Out with the old and In with the new – Happy New Year 2015!
Well day 365 has finally come – and it’s been a long year for me in trying to maintain my 52 weekly ancestor story blog. But I did it – posting my final “sniff-sniff “ story just the other day. Hope you didn’t miss it?
In as much, as I’ve never been a fan celebrating the New Year – I always looked forward to the call I received at midnight from my father, wishing me “Happy New Year.” My father has been gone thirty two years, but I still miss that call and always remember. Daddy will be celebrating with many of his friends tonight, but I’ll still hear his “Happy New Year” at midnight.
I grew up in the South celebrating New Years day eating turnip greens, black-eyed peas and cornbread; a tradition passed down from my grandmother. If you’ve grown up in the South – you definitely will be enjoying these foods. No Southerner would dare to not serve! Wouldn’t you eat greens and peas if someone told you it would ensure wealth in the New Year?
Some traditions are those things you just don’t dare stray from – you feel compelled to keep them in place and look forward to them annually. After all, you don’t want to jinx yourself in the beginning of the New Year.
My mother had several superstitions around this time of the year that we always abided by. Our Xmas tree and decorations must be taken down and be out of the house before the New Year comes. She always said it was bad luck to have the old tree up in your house – in the New Year.
Mama learned all these traditions from her parents and remembers them always said and done. Her mother believed that you didn’t sweep your house out on New Year’s day or you’d be sweeping out a family member. You didn’t do laundry or really any work on that day. But why would I go against tradition – sounds good to me; I can be happy doing nothing tomorrow.
It’s also told that if a woman comes to your door on New Years day, you don’t let her in as it’s a sign of bad luck. So if any female comes to visit tomorrow, she’s not going to be able to come in. Mama laughed in telling me this and when I asked “would you let them in” – her answer was a definite NO. If everyone had the same rules, then they all knew that they needed to stay home on this day and rest – no visiting.
Did they really rest that day? Mama said her father’s words were “If the carts in the ditch, you don’t walk away.” Well that sounds like something my grandfather would say. He owned a farm, if there was something that needed to be done, whether it was Sunday or a holiday, he took care of it.
In wondering why specifically black-eyed peas were considered one of the lucky foods chosen I read that it dated back to the Civil War. The story goes that those specific peas were not a food that General Sherman’s Union Troops considered food worthy. When they raided our Confederate supplies, legend says they left all the peas and salted pork. The Confederates felt lucky to be left those meager foods and they survived the winter with them – hence the peas became a symbol of luck.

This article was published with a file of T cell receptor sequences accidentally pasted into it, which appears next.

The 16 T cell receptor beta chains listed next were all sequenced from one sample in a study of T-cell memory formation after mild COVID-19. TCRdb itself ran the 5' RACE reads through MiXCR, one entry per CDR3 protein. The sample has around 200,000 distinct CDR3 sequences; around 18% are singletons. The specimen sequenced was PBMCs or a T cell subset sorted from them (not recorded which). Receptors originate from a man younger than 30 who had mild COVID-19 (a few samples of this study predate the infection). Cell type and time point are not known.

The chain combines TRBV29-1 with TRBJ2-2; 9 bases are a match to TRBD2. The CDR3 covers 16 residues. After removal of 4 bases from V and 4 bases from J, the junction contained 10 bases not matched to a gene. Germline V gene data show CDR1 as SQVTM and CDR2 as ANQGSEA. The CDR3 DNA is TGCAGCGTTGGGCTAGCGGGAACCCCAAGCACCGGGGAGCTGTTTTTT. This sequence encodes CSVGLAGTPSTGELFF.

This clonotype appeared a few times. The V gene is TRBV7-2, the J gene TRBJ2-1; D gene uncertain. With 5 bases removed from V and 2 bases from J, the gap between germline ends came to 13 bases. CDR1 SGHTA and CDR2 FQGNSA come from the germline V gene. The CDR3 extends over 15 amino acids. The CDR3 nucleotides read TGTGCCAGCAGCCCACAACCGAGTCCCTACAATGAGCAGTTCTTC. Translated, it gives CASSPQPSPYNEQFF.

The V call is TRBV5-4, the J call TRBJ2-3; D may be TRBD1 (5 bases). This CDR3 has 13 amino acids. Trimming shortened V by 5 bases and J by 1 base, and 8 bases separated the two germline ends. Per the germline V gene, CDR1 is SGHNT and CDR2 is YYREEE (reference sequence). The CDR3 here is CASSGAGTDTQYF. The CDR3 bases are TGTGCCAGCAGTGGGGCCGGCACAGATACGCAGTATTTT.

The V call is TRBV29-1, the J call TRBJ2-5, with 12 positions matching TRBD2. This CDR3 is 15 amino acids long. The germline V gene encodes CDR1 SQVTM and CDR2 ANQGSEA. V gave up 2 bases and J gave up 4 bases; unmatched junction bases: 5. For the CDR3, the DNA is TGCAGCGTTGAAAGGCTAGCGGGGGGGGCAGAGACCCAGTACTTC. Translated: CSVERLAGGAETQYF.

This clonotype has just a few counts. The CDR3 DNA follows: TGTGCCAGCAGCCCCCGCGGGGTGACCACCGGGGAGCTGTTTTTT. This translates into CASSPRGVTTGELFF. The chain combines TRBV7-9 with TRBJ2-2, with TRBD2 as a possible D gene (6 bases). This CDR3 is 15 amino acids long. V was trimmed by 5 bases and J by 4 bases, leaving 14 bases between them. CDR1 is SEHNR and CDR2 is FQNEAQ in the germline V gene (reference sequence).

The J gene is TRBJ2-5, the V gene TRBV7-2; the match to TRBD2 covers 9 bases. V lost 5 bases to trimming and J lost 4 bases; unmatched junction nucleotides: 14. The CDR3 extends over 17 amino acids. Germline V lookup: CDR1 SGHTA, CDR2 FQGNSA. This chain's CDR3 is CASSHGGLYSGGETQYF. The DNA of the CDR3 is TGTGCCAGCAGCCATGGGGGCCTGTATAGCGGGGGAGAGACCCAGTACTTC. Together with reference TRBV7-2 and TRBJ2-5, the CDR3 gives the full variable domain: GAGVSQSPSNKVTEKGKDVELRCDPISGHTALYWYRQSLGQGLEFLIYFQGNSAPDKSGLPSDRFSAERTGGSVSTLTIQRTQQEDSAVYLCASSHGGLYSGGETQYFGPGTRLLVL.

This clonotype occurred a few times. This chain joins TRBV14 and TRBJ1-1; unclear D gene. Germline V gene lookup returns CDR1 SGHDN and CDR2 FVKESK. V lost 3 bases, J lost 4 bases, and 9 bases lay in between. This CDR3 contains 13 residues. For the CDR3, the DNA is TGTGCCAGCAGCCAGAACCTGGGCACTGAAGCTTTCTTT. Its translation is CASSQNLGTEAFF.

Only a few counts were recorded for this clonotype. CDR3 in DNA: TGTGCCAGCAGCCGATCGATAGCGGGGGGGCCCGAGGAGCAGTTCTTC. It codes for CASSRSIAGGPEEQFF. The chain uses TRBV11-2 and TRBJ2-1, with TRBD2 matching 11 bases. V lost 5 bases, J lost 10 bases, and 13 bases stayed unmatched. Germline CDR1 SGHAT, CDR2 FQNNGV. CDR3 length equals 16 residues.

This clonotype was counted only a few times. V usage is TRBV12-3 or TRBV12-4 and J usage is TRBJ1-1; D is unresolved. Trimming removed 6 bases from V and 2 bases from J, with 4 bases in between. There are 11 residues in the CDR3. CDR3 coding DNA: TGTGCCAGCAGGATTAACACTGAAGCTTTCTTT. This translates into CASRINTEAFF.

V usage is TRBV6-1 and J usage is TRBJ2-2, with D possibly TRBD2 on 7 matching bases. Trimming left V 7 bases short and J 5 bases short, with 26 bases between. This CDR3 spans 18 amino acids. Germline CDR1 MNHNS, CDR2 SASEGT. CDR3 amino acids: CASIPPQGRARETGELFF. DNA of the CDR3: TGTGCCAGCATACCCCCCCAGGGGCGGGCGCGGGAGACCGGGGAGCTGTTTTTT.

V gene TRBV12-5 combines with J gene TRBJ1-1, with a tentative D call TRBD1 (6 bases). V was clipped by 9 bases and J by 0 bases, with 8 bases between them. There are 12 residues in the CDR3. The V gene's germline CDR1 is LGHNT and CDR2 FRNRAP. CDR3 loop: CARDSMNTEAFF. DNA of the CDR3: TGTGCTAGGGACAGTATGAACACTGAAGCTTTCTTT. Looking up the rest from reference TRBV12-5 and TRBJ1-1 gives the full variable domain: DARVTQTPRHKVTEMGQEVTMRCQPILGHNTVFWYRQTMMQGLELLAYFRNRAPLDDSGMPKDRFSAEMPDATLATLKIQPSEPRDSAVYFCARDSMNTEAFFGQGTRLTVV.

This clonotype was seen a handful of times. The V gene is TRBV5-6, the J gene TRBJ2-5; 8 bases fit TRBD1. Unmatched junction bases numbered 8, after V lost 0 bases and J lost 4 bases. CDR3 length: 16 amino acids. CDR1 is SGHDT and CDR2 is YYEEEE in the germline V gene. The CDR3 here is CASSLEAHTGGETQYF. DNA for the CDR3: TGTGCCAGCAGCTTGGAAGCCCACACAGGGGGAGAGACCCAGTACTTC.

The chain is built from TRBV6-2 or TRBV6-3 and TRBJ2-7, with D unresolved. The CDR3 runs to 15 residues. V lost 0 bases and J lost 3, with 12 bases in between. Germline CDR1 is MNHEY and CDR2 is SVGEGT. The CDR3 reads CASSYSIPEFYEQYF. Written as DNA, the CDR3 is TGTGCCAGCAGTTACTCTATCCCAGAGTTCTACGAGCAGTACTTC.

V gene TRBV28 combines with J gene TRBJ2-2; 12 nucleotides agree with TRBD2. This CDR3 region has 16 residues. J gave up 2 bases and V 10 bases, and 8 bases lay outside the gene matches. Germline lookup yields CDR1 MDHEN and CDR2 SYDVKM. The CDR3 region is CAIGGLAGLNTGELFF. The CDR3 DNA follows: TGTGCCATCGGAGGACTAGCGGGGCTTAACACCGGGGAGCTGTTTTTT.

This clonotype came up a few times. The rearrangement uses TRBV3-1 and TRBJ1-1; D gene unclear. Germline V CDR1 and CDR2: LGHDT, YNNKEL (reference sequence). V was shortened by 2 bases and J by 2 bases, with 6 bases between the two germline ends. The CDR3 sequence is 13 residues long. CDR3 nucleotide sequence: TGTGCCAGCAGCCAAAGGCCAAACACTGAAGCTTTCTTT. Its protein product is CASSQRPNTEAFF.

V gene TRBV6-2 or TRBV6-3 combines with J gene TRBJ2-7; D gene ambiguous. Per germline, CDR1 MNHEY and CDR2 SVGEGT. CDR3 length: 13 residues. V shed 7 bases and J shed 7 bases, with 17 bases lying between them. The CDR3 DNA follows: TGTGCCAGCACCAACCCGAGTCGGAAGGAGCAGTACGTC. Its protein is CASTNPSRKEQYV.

I’ve also heard some people say they cook with a new dime or penny, or add before serving. The person who finds the coin in their food is considered extra lucky in the New Year. I like that idea and may begin incorporating it for the younger generation. Maybe it will encourage them to eat their greens and peas!
It’s funny how superstitions vary in parts of the country. I grew up in Georgia and always heard if a black cat crosses your path while driving, you put an “x” on the windshield to ensure good luck – after all black cats were a sign of bad luck. When I moved to Connecticut I quickly learned that they thought a black cat crossing your path was a sign of good luck – now I’m totally confused!
So grab your broom tonight and sweep out your your house so your free tomorrow to enjoy – you don’t want to sweep out any family members in the New Year. And be sure to enjoy your black-eyed peas and greens (of choice) and cornbread to ensure wealth during the year. After all, you don’t want to mess with superstitions!
And on a final note, I’d like to take a few moments to wish all my family and friends a very Happy and Healthy New Year – and if you’re lucky, maybe a wealthy one too. You never know when that scratch-off card you bought might be the winner! But on a serious note, take a moment tonight to remember all you’re blessed with as you ring in the New Year!
Thank You for allowing me to share my sentiments on the last day of 2014 and the first week of the New Year. I may not be writing about family ancestors every week this year, but I’ll be writing weekly stories – depending on what pops into my head. So if you have an idea for a story or a family member you’re interested in – let me know.
Happy New Year!!!